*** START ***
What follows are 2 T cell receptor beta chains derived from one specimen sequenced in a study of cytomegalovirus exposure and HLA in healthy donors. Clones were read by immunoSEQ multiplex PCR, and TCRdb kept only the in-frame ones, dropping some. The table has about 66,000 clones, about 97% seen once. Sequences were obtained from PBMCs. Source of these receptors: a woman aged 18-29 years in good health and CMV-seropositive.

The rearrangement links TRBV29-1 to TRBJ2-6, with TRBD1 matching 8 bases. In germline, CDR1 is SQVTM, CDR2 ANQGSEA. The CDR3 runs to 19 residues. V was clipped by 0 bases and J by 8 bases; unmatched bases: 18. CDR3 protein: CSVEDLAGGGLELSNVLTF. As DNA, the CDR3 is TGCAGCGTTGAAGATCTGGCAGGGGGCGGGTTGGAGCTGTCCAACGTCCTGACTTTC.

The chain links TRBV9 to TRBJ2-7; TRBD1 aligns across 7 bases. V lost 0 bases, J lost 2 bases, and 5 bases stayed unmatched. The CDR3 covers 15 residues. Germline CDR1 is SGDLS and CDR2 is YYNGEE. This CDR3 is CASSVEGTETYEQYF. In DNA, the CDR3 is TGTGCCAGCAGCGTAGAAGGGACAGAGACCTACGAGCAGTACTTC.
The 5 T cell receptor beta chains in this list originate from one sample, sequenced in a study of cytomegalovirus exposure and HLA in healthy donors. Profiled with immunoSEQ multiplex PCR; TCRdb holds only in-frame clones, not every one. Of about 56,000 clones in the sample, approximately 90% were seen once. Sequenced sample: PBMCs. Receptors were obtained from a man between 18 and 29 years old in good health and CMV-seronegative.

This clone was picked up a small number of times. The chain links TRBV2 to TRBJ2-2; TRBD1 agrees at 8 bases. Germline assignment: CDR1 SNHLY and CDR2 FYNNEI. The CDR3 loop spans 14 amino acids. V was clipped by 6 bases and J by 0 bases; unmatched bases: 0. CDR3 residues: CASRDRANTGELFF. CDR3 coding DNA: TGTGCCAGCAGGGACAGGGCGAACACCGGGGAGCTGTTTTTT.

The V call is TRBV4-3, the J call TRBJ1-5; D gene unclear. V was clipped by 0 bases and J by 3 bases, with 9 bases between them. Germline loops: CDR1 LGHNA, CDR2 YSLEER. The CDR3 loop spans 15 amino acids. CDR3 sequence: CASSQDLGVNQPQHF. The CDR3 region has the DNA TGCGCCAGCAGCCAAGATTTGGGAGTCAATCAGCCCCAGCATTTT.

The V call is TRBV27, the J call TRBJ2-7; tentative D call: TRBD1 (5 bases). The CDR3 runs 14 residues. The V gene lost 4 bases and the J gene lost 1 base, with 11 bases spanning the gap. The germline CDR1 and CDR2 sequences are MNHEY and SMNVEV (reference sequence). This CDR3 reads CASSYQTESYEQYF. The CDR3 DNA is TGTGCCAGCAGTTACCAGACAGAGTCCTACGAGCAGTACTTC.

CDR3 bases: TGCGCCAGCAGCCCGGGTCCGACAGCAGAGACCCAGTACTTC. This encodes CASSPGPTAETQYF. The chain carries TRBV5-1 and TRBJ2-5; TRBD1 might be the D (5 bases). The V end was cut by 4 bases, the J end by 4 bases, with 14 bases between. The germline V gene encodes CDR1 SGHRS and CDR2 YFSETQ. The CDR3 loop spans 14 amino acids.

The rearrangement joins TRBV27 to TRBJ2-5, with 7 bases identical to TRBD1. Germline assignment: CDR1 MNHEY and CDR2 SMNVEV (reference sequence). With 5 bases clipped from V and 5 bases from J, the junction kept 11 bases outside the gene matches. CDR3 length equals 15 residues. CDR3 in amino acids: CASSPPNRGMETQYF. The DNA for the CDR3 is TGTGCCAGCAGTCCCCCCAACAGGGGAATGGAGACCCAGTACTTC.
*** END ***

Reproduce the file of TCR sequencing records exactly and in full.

What follows are 2 T cell receptor beta chains derived from one specimen sequenced in a study of cytomegalovirus exposure and HLA in healthy donors. Clones were read by immunoSEQ multiplex PCR, and TCRdb kept only the in-frame ones, dropping some. The table has about 66,000 clones, about 97% seen once. Sequences were obtained from PBMCs. Source of these receptors: a woman aged 18-29 years in good health and CMV-seropositive.

The rearrangement links TRBV29-1 to TRBJ2-6, with TRBD1 matching 8 bases. In germline, CDR1 is SQVTM, CDR2 ANQGSEA. The CDR3 runs to 19 residues. V was clipped by 0 bases and J by 8 bases; unmatched bases: 18. CDR3 protein: CSVEDLAGGGLELSNVLTF. As DNA, the CDR3 is TGCAGCGTTGAAGATCTGGCAGGGGGCGGGTTGGAGCTGTCCAACGTCCTGACTTTC.

The chain links TRBV9 to TRBJ2-7; TRBD1 aligns across 7 bases. V lost 0 bases, J lost 2 bases, and 5 bases stayed unmatched. The CDR3 covers 15 residues. Germline CDR1 is SGDLS and CDR2 is YYNGEE. This CDR3 is CASSVEGTETYEQYF. In DNA, the CDR3 is TGTGCCAGCAGCGTAGAAGGGACAGAGACCTACGAGCAGTACTTC.
The 5 T cell receptor beta chains in this list originate from one sample, sequenced in a study of cytomegalovirus exposure and HLA in healthy donors. Profiled with immunoSEQ multiplex PCR; TCRdb holds only in-frame clones, not every one. Of about 56,000 clones in the sample, approximately 90% were seen once. Sequenced sample: PBMCs. Receptors were obtained from a man between 18 and 29 years old in good health and CMV-seronegative.

This clone was picked up a small number of times. The chain links TRBV2 to TRBJ2-2; TRBD1 agrees at 8 bases. Germline assignment: CDR1 SNHLY and CDR2 FYNNEI. The CDR3 loop spans 14 amino acids. V was clipped by 6 bases and J by 0 bases; unmatched bases: 0. CDR3 residues: CASRDRANTGELFF. CDR3 coding DNA: TGTGCCAGCAGGGACAGGGCGAACACCGGGGAGCTGTTTTTT.

The V call is TRBV4-3, the J call TRBJ1-5; D gene unclear. V was clipped by 0 bases and J by 3 bases, with 9 bases between them. Germline loops: CDR1 LGHNA, CDR2 YSLEER. The CDR3 loop spans 15 amino acids. CDR3 sequence: CASSQDLGVNQPQHF. The CDR3 region has the DNA TGCGCCAGCAGCCAAGATTTGGGAGTCAATCAGCCCCAGCATTTT.

The V call is TRBV27, the J call TRBJ2-7; tentative D call: TRBD1 (5 bases). The CDR3 runs 14 residues. The V gene lost 4 bases and the J gene lost 1 base, with 11 bases spanning the gap. The germline CDR1 and CDR2 sequences are MNHEY and SMNVEV (reference sequence). This CDR3 reads CASSYQTESYEQYF. The CDR3 DNA is TGTGCCAGCAGTTACCAGACAGAGTCCTACGAGCAGTACTTC.

CDR3 bases: TGCGCCAGCAGCCCGGGTCCGACAGCAGAGACCCAGTACTTC. This encodes CASSPGPTAETQYF. The chain carries TRBV5-1 and TRBJ2-5; TRBD1 might be the D (5 bases). The V end was cut by 4 bases, the J end by 4 bases, with 14 bases between. The germline V gene encodes CDR1 SGHRS and CDR2 YFSETQ. The CDR3 loop spans 14 amino acids.

The rearrangement joins TRBV27 to TRBJ2-5, with 7 bases identical to TRBD1. Germline assignment: CDR1 MNHEY and CDR2 SMNVEV (reference sequence). With 5 bases clipped from V and 5 bases from J, the junction kept 11 bases outside the gene matches. CDR3 length equals 15 residues. CDR3 in amino acids: CASSPPNRGMETQYF. The DNA for the CDR3 is TGTGCCAGCAGTCCCCCCAACAGGGGAATGGAGACCCAGTACTTC.